Haemophilia A (factor VIII deficiency) and haemophilia B (factor IX deficiency) are hereditary bleeding disorders transmitted in an X-linked manner. Severity of haemophilia is classified on the basis of patient's baseline factor level. Factor level <1% of normal is severe, between 1% and 5% is moderate and >5% is mild haemophilia.1
The majority of patients with haemophilia are diagnosed at birth due to family history, although one-third of patients with haemophilia represent a new mutation,2
as in our case. About 1–2% of neonates with haemophilia may develop spontaneous intracranial haemorrhage (ICH), while massive ICH occurs in cases of difficult deliveries;3
hence, vacuum extraction and forceps delivery are to be avoided. Surprisingly, our patient with severe haemophilia developed no clinical evidence of ICH despite multiple adverse factors like prolonged labour, presence of caput, failed vacuum extraction and forceps delivery. Even circumcision on day 7 and intramuscular injection at birth and at 6 weeks did not lead to excessive bleeding or intramuscular haematoma. The stress of delivery and other neonatal problems may transiently elevate factor VIII levels into the normal or near normal range1
and this could possibly explain the absence of intracranial bleeding, intramuscular haematoma and bleeding from circumcision in this case.
CNS bleeding is the most dreaded life-threatening haemorrhage seen in people with haemophilia. Incidence of CNS bleeding in patients with haemophilia is variously quoted as 2.2–7.8%.4
In a series of 2500 patients with haemophilia over a period of 11 years, the prevalence rate of CNS bleeding for factor VIII and factor IX deficiency was 2.7% and 3.6%, respectively.5
Out of 71 patients in this series who had CNS bleeding, 65 had intracranial while only 6 (8.4%) had intraspinal bleeding. History of trauma to the spine was present in five patients and, hence, occurrence of spontaneous intraspinal bleeding is an extremely rare event in haemophiliacs. Intraspinal bleed could be intramedullary, subdural or epidural (ie, extradural). Most of the cases reported have been in children under 5 years of age;6
the youngest being 3-month-old7
in whom SEH occurred post-lumbar puncture. Hence, we feel our case is the youngest reported spontaneous, non-traumatic, SEH in haemophiliacs. Although older children present with variety of signs and symptoms, like acute onset neck and back pain, walking impairment with urinary retention and acute transverse myelitis, initial symptoms in infants can be non-specific leading to a diagnostic dilemma. Infants can present with irritability without a focus, torticollis or respiratory distress.6 8
Our case had none of these signs and symptoms but presented with quadriparesis along with bladder and bowel involvement.
MRI scan is the modality of choice for the early diagnosis of this potentially reversible cause of spinal cord compression. Epidural haematomas are more commonly posterior to spinal cord than anterior,9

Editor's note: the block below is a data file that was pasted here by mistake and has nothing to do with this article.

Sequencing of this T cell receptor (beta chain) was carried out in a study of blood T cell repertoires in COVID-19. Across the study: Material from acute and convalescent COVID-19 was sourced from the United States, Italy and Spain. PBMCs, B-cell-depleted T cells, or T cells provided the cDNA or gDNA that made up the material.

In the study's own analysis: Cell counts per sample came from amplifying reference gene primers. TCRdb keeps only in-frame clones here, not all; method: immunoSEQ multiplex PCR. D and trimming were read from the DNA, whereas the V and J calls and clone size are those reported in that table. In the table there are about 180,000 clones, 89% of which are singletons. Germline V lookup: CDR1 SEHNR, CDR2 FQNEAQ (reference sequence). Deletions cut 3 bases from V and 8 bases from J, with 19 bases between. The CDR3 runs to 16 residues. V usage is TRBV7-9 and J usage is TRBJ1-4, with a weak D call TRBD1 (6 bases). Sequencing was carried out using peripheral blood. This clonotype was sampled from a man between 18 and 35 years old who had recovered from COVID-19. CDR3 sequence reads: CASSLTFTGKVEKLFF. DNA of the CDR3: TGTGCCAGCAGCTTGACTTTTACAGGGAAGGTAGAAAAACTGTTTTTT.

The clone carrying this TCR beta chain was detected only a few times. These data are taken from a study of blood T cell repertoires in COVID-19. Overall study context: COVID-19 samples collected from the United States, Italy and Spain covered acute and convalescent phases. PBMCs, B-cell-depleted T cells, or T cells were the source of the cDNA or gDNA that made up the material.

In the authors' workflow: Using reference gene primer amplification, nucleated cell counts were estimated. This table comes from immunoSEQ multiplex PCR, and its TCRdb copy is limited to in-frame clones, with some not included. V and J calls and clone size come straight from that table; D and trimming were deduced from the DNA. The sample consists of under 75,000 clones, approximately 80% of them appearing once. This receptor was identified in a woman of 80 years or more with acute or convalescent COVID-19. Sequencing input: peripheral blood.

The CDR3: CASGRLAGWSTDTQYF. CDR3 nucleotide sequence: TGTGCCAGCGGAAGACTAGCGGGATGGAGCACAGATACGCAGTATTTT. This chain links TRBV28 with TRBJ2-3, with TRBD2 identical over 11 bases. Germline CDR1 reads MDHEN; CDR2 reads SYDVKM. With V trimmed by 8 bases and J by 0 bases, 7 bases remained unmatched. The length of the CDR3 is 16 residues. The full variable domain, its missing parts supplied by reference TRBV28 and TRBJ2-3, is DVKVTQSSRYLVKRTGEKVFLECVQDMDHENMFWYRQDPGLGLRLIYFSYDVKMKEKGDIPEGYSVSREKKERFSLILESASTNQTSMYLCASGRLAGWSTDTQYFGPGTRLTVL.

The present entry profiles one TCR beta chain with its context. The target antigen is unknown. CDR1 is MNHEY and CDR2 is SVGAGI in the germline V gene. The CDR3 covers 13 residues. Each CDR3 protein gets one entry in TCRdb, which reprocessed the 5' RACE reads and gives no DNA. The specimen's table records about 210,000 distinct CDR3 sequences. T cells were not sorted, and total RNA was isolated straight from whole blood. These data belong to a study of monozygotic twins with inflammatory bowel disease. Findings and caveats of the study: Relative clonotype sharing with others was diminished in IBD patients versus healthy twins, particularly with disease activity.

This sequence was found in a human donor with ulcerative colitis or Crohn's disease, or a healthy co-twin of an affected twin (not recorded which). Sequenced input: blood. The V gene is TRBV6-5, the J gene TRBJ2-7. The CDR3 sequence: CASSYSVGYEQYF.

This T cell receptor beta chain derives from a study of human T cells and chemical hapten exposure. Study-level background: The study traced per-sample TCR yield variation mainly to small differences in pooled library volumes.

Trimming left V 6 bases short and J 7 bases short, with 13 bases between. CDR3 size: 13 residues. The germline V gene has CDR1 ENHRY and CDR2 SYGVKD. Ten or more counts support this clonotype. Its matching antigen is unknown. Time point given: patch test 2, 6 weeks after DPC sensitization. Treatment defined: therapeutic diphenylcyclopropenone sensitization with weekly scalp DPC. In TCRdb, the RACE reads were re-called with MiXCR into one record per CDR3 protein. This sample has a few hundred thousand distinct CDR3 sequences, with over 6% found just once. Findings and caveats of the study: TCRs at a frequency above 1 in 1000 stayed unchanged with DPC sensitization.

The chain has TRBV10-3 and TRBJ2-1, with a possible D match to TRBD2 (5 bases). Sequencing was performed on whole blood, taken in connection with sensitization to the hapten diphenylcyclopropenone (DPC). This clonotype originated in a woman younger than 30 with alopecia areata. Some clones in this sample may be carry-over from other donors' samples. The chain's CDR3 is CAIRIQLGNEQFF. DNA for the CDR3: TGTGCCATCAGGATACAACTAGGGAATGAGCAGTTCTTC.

as in our case. Early conservative management with factor replacement is safe and effective leading to complete neurological recovery.10 11 12
Our case also demonstrated this in 3 weeks with factor VIII replacement. As CNS haemorrhages may occur without known trauma and early signs and symptoms can be minimal and non-specific, replacement treatment should be initiated even before radiological evaluation. Treatment of CNS haemorrhage involves replacement treatment to achieve a level of 100 U/dl for factor VIII and 80 U/dl for factor IX, maintenance of adequate haemostatic level (>50 U/dl) for a minimum of 14 days and a more prolonged period of prophylactic treatment for an additional 2–3 weeks or longer to ensure resolution of the underlying event.1
Factor VIII dose in units can be calculated by using the formula: factor VIII in units=U/dl desired rise×body weight in kg×0.5.
Patients with CNS bleed have a risk of recurrence for approximately 6 months after an episode;, hence, these patients often continue to receive prophylactic factor VIII treatment for this period in the dose of 20–40 U/kg alternate day or three times a week. Surgical decompression is considered only in selected patients with progressive symptoms, failure of symptoms to resolve with conservative treatment and delayed diagnosis and treatment.13 14
- SEH is a rare complication of haemophilia.
- Excessive bleeding due to forceps and vacuum application, circumcision and intramuscular injection can be absent even in the presence of severe haemophilia.
- Initial symptoms of SEH in infants can be non-specific leading to diagnostic dilemma and MRI scan is the modality of choice for the early diagnosis of this potentially reversible cause of spinal cord compression.
- Early conservative management with factor replacement is safe and effective leading to complete neurological recovery, and surgical decompression is considered only in selected patients with progressive symptoms, failure of symptoms to resolve with conservative treatment and delayed diagnosis and treatment.